Digital signal processing is an essential part of modern communication and audio processing systems. One important aspect of DSP is the use of digital filters to remove unwanted frequencies from signals. Here, we will discuss the implementation of an Infinite Impulse Response (IIR) filter using MATLAB without using built-in functions.

An IIR filter is a type of digital filter that uses feedback to achieve the desired frequency response. It is a recursive filter that uses the current and past input samples as well as past output samples to calculate the current output sample. The IIR filter is given by the following equation called **difference equation**:

\( y(n)=-\sum_{k=0}^{N-1}a_{k} y(n-k) + \sum_{k=0}^{M-1}b_{k} x(n-k) \) ---->(1)

where, \(b_0,b_1,b_2...b_N\) and, \(a_0,a_1,a_2...a_N\) are the filter coefficients and N is the filter order.

The equation (1) can be rewritten in terms of filter transfer equation which are of three types:Z-transform, DTFT and DTF.

The **Z-Transform of IIR filter** is,

\( H(z) = \frac{\sum_{k=0}^{M}b_k z^{-k}}{\sum_{k=0}^{N}a_k z^{-k}} = \frac{b_0 + b_1 z^{-1} + b_2 z^{-2} + ... + b_n z^{-n}}{a_0 + a_1 z^{-1} + a_2 z^{-2} + ... + a_n z^{-n}}\) ---->(2)

See derivation of Z-transform equation.

The **DTFT of IIR filter** is,

\( H(e^{jw}) = \sum_{0}^{\infty} h(n) e^{-jwn} \) ---->(3)

The **DFT of IIR filter **is given by,

\( H(k) = \sum_{0}^{N-1} x(n) e^{-j \frac{2 \pi}{N}kn} \) ---->(4)

We can use any of the above four equation to solve IIR filter problem depending upon the given requirements. Here it is shown how to use the feedforward and feedback coefficients and using a loop to calculate the output samples of IIR filter without using Matlab inbuilt functions. That is the difference equation (1) above i used.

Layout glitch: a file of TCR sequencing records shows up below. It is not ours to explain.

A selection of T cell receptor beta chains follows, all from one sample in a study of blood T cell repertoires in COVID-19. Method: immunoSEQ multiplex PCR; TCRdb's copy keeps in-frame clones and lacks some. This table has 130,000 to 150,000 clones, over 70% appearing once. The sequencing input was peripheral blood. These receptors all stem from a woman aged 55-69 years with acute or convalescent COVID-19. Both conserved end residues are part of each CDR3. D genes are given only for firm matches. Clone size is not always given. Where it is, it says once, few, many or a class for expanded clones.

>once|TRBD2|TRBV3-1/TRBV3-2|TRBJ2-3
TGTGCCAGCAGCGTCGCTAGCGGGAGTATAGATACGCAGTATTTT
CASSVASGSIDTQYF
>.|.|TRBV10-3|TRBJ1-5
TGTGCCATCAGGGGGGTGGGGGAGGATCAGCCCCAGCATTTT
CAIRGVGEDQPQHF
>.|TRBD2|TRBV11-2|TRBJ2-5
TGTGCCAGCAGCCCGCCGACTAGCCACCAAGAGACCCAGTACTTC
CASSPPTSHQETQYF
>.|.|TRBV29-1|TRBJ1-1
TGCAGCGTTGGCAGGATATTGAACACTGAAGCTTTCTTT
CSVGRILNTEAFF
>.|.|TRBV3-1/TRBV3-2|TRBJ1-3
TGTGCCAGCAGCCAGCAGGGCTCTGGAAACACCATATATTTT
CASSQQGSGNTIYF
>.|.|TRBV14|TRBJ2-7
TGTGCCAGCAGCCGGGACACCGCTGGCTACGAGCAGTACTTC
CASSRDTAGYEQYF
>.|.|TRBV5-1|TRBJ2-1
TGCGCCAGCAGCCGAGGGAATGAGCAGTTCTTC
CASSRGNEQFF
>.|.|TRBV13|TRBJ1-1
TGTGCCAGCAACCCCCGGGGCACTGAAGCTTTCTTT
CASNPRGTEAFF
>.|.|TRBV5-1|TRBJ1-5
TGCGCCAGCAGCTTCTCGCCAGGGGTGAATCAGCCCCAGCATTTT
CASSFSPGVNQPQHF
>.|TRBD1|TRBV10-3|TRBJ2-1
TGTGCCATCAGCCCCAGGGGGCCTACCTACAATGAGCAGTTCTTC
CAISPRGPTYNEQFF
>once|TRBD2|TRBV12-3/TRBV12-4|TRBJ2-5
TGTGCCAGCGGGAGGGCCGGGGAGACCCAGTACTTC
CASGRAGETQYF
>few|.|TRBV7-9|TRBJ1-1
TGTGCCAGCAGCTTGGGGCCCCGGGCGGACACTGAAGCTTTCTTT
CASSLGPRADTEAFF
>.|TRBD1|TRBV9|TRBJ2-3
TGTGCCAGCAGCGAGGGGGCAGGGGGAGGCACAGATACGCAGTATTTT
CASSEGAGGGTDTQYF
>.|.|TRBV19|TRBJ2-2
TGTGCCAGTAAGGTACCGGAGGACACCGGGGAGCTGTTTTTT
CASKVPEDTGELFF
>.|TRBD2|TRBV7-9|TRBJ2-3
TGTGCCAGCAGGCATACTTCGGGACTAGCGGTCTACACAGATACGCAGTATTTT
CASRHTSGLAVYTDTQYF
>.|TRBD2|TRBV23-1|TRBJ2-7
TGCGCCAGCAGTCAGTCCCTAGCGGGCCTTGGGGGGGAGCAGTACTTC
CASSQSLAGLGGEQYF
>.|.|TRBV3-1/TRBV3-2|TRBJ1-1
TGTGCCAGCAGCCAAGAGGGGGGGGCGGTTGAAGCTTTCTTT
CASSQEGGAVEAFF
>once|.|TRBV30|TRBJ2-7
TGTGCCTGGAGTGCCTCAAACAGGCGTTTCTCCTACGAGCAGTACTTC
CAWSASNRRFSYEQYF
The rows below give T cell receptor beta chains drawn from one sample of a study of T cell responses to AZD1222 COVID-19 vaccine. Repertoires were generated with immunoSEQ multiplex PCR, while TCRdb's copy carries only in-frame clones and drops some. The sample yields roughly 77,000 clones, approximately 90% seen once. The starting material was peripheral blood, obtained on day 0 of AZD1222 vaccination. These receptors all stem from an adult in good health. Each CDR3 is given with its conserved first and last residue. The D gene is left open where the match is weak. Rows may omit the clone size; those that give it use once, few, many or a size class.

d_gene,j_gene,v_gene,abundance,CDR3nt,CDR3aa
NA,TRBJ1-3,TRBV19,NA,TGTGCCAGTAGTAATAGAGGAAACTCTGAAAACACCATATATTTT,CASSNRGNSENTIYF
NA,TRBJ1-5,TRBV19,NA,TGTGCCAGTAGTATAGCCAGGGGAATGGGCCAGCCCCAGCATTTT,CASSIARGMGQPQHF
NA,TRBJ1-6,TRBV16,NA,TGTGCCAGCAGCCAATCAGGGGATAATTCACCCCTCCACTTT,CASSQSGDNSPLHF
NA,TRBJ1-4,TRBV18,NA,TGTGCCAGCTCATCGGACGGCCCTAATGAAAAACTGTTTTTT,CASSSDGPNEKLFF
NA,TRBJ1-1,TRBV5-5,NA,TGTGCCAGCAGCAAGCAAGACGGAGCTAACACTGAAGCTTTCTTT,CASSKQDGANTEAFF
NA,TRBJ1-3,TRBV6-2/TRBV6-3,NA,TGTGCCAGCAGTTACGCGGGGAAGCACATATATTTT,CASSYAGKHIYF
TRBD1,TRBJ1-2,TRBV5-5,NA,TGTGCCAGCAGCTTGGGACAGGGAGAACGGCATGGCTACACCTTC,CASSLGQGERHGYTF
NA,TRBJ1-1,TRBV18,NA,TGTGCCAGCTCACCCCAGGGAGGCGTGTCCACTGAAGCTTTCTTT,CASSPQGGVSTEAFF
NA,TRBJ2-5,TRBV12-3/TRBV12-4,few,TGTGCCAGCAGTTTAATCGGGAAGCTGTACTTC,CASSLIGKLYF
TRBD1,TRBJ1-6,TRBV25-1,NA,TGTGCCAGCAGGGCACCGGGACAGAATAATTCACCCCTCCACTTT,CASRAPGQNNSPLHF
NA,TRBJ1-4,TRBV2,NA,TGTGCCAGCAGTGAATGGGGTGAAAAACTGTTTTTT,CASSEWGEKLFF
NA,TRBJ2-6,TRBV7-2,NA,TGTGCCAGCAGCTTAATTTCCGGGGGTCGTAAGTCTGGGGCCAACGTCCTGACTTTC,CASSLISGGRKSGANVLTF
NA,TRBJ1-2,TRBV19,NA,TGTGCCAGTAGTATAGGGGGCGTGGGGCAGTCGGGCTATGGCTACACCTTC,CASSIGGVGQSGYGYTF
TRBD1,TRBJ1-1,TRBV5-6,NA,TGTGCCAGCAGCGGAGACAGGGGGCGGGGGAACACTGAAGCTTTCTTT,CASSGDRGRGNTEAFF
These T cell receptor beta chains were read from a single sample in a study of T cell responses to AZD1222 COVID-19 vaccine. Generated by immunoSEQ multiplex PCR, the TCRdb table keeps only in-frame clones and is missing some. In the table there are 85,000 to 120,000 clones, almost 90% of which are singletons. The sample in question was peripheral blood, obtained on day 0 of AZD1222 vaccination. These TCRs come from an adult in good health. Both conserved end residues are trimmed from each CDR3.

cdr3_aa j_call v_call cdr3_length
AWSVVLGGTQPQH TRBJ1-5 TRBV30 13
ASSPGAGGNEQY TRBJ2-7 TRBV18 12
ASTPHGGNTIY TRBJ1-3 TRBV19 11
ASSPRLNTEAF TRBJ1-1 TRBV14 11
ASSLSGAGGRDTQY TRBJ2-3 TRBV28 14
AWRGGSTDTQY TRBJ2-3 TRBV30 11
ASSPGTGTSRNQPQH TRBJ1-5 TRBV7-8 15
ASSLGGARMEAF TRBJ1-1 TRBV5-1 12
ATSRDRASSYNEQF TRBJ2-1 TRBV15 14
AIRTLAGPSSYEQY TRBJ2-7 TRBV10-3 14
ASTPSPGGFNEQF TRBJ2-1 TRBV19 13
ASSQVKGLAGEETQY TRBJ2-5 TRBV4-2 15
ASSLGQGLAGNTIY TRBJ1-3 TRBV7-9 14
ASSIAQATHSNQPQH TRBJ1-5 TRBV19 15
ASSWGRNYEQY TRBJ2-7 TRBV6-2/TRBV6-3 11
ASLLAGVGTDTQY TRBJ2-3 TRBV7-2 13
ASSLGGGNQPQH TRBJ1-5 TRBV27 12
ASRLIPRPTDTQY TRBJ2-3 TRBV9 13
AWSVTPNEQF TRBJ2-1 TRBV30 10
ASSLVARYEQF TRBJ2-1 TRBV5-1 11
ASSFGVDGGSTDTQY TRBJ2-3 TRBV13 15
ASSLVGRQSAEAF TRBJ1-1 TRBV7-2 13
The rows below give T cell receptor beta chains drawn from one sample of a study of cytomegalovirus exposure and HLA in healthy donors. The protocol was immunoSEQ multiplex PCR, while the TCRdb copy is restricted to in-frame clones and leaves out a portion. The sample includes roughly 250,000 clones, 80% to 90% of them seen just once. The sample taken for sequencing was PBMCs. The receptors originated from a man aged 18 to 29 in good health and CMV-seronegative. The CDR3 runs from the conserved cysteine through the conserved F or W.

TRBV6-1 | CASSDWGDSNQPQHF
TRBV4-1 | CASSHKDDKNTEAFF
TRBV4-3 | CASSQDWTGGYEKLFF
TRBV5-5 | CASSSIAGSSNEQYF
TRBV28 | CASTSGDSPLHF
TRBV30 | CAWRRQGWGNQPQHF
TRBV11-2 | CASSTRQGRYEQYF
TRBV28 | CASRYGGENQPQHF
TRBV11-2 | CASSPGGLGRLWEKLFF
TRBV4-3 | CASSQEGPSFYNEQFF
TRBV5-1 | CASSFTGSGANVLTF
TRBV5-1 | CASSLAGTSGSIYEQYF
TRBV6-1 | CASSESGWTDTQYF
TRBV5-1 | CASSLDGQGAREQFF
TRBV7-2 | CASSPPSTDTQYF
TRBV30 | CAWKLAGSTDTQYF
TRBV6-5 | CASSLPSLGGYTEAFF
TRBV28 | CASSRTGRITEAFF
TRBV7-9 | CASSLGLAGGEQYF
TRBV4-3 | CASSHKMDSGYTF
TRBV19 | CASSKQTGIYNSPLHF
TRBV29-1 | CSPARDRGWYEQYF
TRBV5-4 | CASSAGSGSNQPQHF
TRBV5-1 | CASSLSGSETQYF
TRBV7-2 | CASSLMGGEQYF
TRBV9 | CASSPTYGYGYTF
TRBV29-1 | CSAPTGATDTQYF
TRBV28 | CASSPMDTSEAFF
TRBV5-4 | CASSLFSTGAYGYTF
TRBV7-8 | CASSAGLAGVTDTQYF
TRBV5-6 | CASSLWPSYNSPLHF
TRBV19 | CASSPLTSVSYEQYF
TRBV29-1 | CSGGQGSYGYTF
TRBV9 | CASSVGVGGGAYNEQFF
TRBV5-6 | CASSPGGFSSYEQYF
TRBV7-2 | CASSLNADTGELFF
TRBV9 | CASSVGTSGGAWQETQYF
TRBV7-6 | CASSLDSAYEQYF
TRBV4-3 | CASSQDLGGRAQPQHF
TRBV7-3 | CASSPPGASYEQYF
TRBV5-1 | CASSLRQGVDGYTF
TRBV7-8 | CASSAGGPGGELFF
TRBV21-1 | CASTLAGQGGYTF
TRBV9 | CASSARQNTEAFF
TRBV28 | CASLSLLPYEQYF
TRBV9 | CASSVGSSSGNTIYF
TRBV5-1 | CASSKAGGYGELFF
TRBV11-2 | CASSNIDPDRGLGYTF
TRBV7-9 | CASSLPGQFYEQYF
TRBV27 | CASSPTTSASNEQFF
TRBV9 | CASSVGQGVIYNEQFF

## Code Explanation

The following code implements an IIR filter in MATLAB without using built-in functions:

```
clear
% Define the filter coefficients
% LPF with fc=1kHz, fs=44.1kHz, Butterworth
b = [2.15e-05,8.60e-05,1.29e-04,8.60e-05,2.15e-05];
a = [1,-3.62,4.95,-3.01,0.68]; % Denominator coefficients
% Define the input signal
N = 100; % Number of samples
fs = 44100; % Sampling frequency (Hz)
f1 = 500; % Frequency of the first sine wave (Hz)
f2 = 2000; % Frequency of the second sine wave (Hz)
f3 = 3000; % Frequency of the third sine wave (Hz)
t = 0:1/fs:(N-1)/fs; % Time vector
x = sin(2*pi*f1*t) + sin(2*pi*f2*t) + sin(2*pi*f3*t); % Composite sine signal
% Initialize the output signal
y = zeros(1, length(x));
% Apply the filter to the input signal
for i = 5:length(x)
y(i) = b(1)*x(i) + b(2)*x(i-1) + b(3)*x(i-2) + b(4)*x(i-3) + b(5)*x(i-4) ...
- a(2)*y(i-1) - a(3)*y(i-2) - a(4)*y(i-3) - a(5)*y(i-4);
end
% Plot the input and output signals
figure(1)
clf
n = 1:length(x);
subplot(2,1,1)
plot(n, x)
title('Input signal(x)')
xlabel('Sample')
ylabel('Amplitude')
subplot(2,1,2)
plot(n, y)
title('Output signal(y)')
xlabel('Sample')
ylabel('Amplitude')
% Compute the frequency response
[h, w] = freqz(b, a);
% Convert from normalized frequency to Hz for axis
f = w/pi*fs/2;
% Plot the magnitude and phase responses
figure(2)
clf
subplot(2,1,1);
plot(f, 20*log10(abs(h)));
xlabel('Frequency (Hz)');
ylabel('Magnitude (dB)');
title('Magnitude Response');
subplot(2,1,2);
plot(f, unwrap(angle(h)));